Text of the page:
Clipping:Interpreting the new pitching rules
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|Date||Sunday, May 22, 1864|
Will you please state, in plain and unmistakable terms, what is the correct definition of the wording of Rule 7, wherein it states that the pitcher’s feet must be on the ground “at the time of delivering the ball.” Does this time of delivering the ball refer to the time when it leaves the hand, or to the movements immediately preceding such delivery? Several of our best pitchers contend that when they make the forward step they do not infringe the rule, they interpreting the words “time of delivering the ball” to mean when it leaves the hand. Was this the definition intended by the committee, or was it, as P. O’Brien, of the Atlantic Club, says it is intended, viz., to mean that the feet shall be stationary on the ground, not only at the time the ball leaves the pitcher’s hand, but also while he makes the movements that precede such delivery.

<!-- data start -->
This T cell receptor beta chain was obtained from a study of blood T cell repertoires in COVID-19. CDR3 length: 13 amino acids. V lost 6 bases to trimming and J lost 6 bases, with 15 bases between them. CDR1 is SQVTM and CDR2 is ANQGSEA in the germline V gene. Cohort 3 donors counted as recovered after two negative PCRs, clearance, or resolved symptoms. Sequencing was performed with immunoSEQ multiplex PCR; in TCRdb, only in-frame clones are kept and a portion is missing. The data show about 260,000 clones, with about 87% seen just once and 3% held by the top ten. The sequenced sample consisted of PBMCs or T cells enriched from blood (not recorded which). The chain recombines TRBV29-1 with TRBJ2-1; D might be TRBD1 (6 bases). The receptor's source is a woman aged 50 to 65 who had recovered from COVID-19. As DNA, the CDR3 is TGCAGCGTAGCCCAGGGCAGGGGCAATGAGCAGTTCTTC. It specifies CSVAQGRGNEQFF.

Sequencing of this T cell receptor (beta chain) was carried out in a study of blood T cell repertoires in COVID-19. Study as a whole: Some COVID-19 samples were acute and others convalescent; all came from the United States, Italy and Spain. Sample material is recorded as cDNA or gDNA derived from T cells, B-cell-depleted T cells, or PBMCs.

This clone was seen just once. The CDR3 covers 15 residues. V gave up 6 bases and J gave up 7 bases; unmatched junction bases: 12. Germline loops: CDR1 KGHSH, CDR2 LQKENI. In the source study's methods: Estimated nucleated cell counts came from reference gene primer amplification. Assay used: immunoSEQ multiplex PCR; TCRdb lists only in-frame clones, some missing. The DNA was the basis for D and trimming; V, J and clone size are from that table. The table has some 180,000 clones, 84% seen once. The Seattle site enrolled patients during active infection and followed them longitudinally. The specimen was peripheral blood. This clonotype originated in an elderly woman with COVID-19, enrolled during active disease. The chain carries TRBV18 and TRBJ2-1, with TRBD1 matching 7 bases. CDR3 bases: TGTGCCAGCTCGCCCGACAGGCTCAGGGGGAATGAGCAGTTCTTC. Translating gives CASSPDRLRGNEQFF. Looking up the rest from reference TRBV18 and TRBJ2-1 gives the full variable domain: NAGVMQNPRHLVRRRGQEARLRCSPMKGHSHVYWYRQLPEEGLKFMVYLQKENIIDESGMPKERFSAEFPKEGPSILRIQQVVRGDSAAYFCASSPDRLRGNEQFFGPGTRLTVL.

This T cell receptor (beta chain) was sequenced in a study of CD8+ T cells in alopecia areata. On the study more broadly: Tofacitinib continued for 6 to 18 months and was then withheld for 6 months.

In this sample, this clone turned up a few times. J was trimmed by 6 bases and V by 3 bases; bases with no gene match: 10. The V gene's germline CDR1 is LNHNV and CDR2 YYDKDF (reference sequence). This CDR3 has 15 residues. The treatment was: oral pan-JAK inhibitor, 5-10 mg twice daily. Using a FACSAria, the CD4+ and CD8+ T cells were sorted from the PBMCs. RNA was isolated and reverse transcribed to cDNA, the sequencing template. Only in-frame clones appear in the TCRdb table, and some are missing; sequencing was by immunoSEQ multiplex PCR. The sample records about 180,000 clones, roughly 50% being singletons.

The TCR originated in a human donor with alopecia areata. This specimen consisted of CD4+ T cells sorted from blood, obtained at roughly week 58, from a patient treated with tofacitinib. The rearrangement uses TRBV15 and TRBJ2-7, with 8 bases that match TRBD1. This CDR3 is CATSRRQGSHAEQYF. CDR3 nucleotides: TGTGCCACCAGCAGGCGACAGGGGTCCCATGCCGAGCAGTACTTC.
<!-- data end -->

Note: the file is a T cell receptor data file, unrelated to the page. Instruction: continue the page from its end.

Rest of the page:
The only answer necessary to the above question is simply this, that the Committee on Rules and Regulations intended in wording the rule that it should be made obligatory for the pitcher to have both feet stationary on the ground, not only at the time the ball leaves his hand, but also during the act of delivery, or while he makes any movements to deliver the ball.
|Source||New York Sunday Mercury|
|Submitted by||Richard Hershberger|
|Origin||Initial Hershberger Clippings|